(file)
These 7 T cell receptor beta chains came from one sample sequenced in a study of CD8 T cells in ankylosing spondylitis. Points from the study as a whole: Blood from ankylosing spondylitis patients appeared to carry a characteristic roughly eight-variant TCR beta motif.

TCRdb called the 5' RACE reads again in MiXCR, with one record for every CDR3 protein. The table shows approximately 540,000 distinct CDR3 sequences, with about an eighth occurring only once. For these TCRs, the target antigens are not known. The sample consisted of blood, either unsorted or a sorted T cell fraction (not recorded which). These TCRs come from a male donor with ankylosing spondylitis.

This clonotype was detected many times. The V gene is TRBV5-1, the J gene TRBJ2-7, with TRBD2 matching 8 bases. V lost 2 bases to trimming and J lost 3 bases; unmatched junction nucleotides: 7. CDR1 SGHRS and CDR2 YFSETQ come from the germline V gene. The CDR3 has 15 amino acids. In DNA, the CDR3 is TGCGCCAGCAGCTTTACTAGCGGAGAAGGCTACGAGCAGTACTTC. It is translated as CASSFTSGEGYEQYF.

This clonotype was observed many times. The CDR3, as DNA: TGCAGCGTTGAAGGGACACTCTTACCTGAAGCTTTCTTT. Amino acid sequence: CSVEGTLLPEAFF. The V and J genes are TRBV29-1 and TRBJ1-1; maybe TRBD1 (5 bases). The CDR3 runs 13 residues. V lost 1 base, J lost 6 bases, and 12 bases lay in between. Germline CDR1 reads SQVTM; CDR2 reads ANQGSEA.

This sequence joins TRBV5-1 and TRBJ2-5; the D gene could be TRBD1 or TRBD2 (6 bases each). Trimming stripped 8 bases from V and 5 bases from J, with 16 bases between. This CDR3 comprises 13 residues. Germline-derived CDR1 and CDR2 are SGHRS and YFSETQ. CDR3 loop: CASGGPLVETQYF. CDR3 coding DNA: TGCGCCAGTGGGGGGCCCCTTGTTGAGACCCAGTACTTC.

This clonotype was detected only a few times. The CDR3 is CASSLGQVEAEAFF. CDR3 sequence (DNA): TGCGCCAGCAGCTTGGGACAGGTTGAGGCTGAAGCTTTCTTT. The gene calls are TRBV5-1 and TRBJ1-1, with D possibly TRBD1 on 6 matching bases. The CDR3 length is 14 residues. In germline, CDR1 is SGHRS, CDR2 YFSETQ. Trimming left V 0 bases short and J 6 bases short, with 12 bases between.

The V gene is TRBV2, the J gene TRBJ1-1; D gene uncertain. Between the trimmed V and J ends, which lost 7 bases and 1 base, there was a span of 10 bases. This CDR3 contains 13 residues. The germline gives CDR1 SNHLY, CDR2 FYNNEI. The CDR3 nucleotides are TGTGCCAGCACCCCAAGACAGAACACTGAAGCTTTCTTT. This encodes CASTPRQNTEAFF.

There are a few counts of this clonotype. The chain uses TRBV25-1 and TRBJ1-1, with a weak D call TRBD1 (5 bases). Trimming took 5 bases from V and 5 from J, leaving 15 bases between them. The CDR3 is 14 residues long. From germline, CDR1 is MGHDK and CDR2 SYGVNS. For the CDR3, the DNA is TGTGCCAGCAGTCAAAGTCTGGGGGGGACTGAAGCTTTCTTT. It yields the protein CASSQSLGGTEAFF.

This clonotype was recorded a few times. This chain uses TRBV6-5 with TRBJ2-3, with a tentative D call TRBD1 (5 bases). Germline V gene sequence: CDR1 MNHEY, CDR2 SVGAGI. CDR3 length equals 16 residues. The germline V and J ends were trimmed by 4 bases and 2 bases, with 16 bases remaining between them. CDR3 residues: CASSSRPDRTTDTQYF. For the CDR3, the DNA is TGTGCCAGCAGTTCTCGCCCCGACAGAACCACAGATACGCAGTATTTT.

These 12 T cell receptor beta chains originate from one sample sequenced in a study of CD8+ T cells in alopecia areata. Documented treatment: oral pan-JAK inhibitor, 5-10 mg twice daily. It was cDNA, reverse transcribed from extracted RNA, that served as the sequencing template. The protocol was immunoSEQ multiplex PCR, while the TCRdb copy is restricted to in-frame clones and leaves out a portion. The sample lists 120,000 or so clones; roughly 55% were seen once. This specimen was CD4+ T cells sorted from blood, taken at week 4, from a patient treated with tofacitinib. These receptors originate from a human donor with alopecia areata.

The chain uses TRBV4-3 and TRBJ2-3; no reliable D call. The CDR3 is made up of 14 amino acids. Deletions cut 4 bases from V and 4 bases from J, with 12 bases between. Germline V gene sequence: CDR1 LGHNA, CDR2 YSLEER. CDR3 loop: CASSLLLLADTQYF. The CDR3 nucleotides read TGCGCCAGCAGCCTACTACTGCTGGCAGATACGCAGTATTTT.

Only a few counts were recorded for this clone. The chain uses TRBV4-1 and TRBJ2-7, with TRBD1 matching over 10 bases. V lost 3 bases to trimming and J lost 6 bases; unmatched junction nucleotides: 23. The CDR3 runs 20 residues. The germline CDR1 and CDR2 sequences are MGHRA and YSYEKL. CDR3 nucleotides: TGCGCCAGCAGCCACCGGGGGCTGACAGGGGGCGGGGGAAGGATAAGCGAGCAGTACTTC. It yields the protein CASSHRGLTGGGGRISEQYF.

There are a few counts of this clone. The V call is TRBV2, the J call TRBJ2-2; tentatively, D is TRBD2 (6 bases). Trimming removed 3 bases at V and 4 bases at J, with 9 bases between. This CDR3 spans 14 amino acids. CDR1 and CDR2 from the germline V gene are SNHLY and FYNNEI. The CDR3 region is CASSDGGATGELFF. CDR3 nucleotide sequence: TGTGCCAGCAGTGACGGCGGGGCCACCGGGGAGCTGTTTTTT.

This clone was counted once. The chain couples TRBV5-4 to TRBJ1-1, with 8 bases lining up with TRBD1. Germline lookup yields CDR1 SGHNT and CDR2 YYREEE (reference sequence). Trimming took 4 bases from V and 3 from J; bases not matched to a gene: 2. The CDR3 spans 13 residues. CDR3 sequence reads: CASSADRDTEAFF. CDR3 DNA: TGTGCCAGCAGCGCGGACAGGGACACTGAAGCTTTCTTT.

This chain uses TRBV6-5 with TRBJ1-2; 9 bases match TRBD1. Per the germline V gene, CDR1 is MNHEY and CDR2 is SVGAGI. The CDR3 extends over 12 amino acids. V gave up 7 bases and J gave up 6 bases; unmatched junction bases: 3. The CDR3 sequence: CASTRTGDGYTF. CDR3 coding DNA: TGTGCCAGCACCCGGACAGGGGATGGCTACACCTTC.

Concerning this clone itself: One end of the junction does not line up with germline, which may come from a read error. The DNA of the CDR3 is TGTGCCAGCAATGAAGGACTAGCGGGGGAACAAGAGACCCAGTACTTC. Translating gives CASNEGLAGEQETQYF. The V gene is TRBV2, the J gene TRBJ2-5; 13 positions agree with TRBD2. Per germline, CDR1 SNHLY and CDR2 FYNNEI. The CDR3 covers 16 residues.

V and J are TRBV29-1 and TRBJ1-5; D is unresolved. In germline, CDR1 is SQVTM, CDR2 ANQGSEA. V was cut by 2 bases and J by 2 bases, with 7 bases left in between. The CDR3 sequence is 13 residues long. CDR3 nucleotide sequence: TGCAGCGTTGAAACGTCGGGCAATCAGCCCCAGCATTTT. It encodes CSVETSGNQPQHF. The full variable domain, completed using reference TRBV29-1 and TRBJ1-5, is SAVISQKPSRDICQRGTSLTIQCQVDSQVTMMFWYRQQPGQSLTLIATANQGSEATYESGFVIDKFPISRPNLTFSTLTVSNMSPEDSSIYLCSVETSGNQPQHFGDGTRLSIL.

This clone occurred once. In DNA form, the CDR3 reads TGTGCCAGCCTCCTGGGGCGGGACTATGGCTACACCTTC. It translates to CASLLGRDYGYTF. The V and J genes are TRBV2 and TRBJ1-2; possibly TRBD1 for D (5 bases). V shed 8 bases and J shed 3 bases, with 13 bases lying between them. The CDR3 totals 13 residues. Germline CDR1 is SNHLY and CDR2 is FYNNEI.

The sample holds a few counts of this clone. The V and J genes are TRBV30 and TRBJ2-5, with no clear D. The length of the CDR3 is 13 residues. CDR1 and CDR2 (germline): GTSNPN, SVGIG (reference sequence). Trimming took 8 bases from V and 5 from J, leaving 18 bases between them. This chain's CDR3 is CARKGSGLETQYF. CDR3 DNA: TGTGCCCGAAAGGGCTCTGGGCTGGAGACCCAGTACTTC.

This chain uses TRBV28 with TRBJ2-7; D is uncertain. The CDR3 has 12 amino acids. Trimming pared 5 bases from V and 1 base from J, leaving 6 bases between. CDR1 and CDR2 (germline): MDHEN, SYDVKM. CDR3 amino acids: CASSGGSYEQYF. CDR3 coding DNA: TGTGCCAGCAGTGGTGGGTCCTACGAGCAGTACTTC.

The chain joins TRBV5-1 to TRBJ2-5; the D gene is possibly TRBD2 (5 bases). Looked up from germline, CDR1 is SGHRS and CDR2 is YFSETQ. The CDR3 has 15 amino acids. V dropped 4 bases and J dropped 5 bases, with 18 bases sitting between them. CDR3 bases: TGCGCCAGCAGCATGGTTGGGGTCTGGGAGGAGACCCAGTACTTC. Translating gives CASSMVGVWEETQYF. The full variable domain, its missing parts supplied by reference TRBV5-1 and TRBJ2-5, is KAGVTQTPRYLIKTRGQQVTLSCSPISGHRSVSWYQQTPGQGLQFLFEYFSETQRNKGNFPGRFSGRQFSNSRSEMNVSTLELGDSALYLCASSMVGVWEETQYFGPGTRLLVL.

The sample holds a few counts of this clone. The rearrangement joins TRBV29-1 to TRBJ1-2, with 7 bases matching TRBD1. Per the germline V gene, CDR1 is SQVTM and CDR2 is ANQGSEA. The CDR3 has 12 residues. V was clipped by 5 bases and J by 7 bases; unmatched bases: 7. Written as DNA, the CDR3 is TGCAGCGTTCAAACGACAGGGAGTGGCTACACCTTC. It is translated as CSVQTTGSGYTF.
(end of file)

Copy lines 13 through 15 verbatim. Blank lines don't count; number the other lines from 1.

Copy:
There are a few counts of this clone. The V call is TRBV2, the J call TRBJ2-2; tentatively, D is TRBD2 (6 bases). Trimming removed 3 bases at V and 4 bases at J, with 9 bases between. This CDR3 spans 14 amino acids. CDR1 and CDR2 from the germline V gene are SNHLY and FYNNEI. The CDR3 region is CASSDGGATGELFF. CDR3 nucleotide sequence: TGTGCCAGCAGTGACGGCGGGGCCACCGGGGAGCTGTTTTTT.

This clone was counted once. The chain couples TRBV5-4 to TRBJ1-1, with 8 bases lining up with TRBD1. Germline lookup yields CDR1 SGHNT and CDR2 YYREEE (reference sequence). Trimming took 4 bases from V and 3 from J; bases not matched to a gene: 2. The CDR3 spans 13 residues. CDR3 sequence reads: CASSADRDTEAFF. CDR3 DNA: TGTGCCAGCAGCGCGGACAGGGACACTGAAGCTTTCTTT.

This chain uses TRBV6-5 with TRBJ1-2; 9 bases match TRBD1. Per the germline V gene, CDR1 is MNHEY and CDR2 is SVGAGI. The CDR3 extends over 12 amino acids. V gave up 7 bases and J gave up 6 bases; unmatched junction bases: 3. The CDR3 sequence: CASTRTGDGYTF. CDR3 coding DNA: TGTGCCAGCACCCGGACAGGGGATGGCTACACCTTC.